“If they were just machines, they wouldn’t have built their own goddamn world to get away from the people who built them.”
Well, now that life is somewhat less chaotic than normal…It’s D.C. back to throw down on some books this month. First off, Dynamite’s new series, Magnus.
Magnus was originally a male robot fighter who was owned by Gold Key Comics and then Valiant Comics, once upon a time. Dynamite later bought the rights to the character and published a short-lived series and an event with an iteration of Magnus. With one version appearing in the current The Sovereigns event (which is very good), so comes a different version in a new ongoing; this time as a female.
Magnus #1, by the creative team Kyle Higgins and Jorge Fornés, takes place in 2020 New York, where relations between humans and artificial intelligence are strained due to the emerging awareness and depression of A.I. The disparity of A.I.’s “duty” to serve humanity and their developing complexity and desire for freedom leads the A.I. to seek a world away from the real world–a safe space, if you will.
These issues are what drive the work of robot psychologist Kerri Magnus, and the mystery she is contracted to solve.
Kyle Higgins starts this series off in superb fashion. The first issue touches on the deep political and social issues between man and A.I. Magnus’ tense conversation with an ex-boyfriend makes obvious the prejudices humans hold of A.I. as property and as simple machines incapable of individual thought. It is an old tale that rings of real life history, but is treated well and produces interest.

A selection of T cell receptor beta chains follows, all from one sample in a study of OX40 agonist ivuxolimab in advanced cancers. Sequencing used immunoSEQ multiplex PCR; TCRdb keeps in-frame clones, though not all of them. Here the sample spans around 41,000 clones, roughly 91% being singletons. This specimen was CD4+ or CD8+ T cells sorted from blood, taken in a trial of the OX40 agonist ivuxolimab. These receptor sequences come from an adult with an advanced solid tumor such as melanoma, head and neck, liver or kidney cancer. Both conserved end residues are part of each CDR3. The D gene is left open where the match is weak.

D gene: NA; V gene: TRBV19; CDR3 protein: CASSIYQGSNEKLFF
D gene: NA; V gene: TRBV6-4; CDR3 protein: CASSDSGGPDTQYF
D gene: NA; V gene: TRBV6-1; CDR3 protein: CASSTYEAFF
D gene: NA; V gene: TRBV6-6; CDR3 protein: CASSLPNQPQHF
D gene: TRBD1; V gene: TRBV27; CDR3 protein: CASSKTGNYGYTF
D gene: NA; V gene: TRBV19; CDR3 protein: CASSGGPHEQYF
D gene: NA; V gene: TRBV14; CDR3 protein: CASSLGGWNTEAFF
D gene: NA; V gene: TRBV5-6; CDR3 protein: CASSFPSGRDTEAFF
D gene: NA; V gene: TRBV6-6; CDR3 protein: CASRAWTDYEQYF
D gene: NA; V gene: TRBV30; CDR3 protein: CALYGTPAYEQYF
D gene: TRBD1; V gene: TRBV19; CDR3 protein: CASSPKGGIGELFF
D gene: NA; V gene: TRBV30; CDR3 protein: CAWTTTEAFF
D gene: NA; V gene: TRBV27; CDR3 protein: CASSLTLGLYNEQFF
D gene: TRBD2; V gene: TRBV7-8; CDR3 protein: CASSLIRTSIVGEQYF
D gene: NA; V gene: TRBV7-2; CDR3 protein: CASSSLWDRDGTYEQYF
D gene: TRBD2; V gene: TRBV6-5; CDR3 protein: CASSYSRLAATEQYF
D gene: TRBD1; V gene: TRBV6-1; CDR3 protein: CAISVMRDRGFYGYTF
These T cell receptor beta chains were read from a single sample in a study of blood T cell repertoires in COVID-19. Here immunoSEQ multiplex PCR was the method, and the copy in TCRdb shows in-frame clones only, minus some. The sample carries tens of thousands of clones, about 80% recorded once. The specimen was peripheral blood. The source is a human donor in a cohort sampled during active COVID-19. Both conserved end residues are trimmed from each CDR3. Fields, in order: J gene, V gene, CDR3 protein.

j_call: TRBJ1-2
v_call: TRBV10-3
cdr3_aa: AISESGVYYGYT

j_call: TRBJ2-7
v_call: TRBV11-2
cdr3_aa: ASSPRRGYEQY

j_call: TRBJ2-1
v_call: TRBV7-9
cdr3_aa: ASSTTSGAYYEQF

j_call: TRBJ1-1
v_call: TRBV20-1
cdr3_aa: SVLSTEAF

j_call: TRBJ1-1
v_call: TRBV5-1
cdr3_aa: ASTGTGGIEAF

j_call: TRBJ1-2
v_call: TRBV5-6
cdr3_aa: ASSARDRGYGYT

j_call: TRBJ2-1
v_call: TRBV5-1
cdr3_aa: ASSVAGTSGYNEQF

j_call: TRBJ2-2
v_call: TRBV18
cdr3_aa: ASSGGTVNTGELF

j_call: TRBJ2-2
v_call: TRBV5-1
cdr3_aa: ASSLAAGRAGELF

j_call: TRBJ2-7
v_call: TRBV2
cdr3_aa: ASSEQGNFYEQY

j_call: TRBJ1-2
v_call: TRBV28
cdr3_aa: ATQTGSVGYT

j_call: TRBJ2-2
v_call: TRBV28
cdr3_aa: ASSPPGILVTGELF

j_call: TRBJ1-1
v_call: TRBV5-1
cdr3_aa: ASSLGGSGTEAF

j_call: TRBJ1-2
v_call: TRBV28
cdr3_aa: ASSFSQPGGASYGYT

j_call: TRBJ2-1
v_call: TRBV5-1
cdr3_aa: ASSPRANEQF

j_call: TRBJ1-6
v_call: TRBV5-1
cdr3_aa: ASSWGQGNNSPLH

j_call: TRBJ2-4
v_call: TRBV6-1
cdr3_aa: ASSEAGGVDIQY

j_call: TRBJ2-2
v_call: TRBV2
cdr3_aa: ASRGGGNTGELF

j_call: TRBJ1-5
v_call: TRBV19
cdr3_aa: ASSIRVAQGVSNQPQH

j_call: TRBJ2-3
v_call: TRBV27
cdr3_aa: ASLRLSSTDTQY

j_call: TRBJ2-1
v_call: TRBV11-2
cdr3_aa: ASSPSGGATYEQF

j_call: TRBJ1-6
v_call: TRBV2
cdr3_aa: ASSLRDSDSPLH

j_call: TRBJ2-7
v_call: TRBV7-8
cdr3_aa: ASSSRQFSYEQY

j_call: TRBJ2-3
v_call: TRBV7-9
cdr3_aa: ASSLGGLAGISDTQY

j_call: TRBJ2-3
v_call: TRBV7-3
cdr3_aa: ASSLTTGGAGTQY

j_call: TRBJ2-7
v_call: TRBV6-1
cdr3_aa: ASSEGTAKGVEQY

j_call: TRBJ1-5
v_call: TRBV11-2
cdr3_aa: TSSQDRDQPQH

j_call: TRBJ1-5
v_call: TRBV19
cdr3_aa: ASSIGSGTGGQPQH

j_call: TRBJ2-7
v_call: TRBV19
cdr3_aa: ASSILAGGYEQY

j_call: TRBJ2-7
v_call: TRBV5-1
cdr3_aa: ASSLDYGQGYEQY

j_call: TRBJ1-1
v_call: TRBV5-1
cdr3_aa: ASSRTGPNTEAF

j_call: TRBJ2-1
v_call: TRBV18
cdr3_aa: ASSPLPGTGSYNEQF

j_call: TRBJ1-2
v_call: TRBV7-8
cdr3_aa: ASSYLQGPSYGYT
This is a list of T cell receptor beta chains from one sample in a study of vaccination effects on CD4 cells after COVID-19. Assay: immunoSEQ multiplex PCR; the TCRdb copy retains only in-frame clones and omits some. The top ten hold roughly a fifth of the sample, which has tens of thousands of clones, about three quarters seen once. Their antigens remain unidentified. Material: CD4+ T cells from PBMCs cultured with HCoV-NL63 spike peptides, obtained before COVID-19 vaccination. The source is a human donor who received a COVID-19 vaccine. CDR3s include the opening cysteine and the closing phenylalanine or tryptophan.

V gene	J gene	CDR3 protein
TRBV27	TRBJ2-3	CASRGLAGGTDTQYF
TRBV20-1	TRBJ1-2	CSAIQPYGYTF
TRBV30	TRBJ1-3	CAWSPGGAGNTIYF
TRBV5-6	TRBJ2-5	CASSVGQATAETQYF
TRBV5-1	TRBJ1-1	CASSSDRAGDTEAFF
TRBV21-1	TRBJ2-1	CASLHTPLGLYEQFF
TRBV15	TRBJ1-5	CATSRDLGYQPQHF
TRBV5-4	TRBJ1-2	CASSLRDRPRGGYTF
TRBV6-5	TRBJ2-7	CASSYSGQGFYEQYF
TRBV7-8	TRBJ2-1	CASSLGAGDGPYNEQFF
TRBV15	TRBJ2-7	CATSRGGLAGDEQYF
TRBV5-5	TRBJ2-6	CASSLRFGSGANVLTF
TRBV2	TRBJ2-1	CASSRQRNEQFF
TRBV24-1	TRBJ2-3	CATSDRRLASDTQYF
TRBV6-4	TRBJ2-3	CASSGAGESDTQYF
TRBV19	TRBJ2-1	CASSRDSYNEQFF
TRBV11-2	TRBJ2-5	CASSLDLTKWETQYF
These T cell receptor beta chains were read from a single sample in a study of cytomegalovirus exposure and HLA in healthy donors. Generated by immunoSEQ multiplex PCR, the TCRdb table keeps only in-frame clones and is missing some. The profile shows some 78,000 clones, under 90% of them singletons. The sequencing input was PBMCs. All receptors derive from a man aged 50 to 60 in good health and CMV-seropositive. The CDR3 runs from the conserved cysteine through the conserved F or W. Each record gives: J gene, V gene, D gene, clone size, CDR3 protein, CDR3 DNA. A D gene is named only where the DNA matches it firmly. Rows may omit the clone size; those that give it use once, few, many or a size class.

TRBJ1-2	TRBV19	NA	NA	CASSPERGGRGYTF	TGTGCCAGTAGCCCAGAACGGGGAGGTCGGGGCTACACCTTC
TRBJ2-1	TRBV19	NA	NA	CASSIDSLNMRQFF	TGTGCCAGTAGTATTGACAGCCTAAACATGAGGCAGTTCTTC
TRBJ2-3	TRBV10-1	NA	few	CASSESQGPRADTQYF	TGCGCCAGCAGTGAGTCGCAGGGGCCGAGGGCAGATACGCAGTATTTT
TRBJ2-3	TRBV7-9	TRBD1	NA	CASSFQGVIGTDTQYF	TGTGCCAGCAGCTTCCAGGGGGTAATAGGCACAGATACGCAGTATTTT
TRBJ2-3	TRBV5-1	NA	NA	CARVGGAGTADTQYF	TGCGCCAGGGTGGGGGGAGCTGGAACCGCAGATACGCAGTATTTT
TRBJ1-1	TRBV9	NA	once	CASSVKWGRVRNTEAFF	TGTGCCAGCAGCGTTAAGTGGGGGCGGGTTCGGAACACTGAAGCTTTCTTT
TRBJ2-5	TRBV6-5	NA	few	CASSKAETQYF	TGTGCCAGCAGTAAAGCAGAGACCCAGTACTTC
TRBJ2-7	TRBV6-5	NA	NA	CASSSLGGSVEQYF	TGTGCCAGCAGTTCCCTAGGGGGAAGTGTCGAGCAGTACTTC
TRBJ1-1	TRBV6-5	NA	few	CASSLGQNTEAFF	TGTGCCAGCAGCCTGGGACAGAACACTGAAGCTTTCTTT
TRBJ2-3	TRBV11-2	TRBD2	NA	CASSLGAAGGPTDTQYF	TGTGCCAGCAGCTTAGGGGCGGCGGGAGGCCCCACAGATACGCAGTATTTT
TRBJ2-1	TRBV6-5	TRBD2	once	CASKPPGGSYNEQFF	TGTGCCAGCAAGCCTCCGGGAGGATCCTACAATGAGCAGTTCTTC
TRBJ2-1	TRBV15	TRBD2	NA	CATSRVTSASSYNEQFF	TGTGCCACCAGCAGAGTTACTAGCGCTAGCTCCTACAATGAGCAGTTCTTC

Kerri Magnus is depicted well as an intermediary between the A.I. and human worlds, but it is also her history as a bounty hunter that leaves one wondering many things about the character and her motivations.
What is her skill set? What motivated Kerri to turn from her profession from hunter to helper? As we can see, Kerri is looked at with an edge of disdain by humans. This issue was rich in plot points that open up potential stories and character development all around.
Fornés’ art works well for the surreal science fiction tone this series seems to invoke. He emotes the characters well, even the A.I. Kerri Magnus encounters. You get a sense of anger, angst, and dread from the above A.I. Eugene, but also in the frightening resolve in Frederick’s face as he makes plans to escape his masters. Aided by colorist Chris O’Halloran, Fornés crafts simple and stark contrasts between certain scenes, such as Kerri’s nightmare. It is simple, distinct and macabre.
Magnus #1 is off to a very good start. Kyle Higgins and Jorge Fornés hit the ground running with interesting characters and establishing a world that, for all intents and purposes, is on the brink of political, social, and literal war. Kerri Magnus is a mysterious woman with a strong history just waiting to be told, and I am very much looking forward to what comes.
I recommend you give this series a read.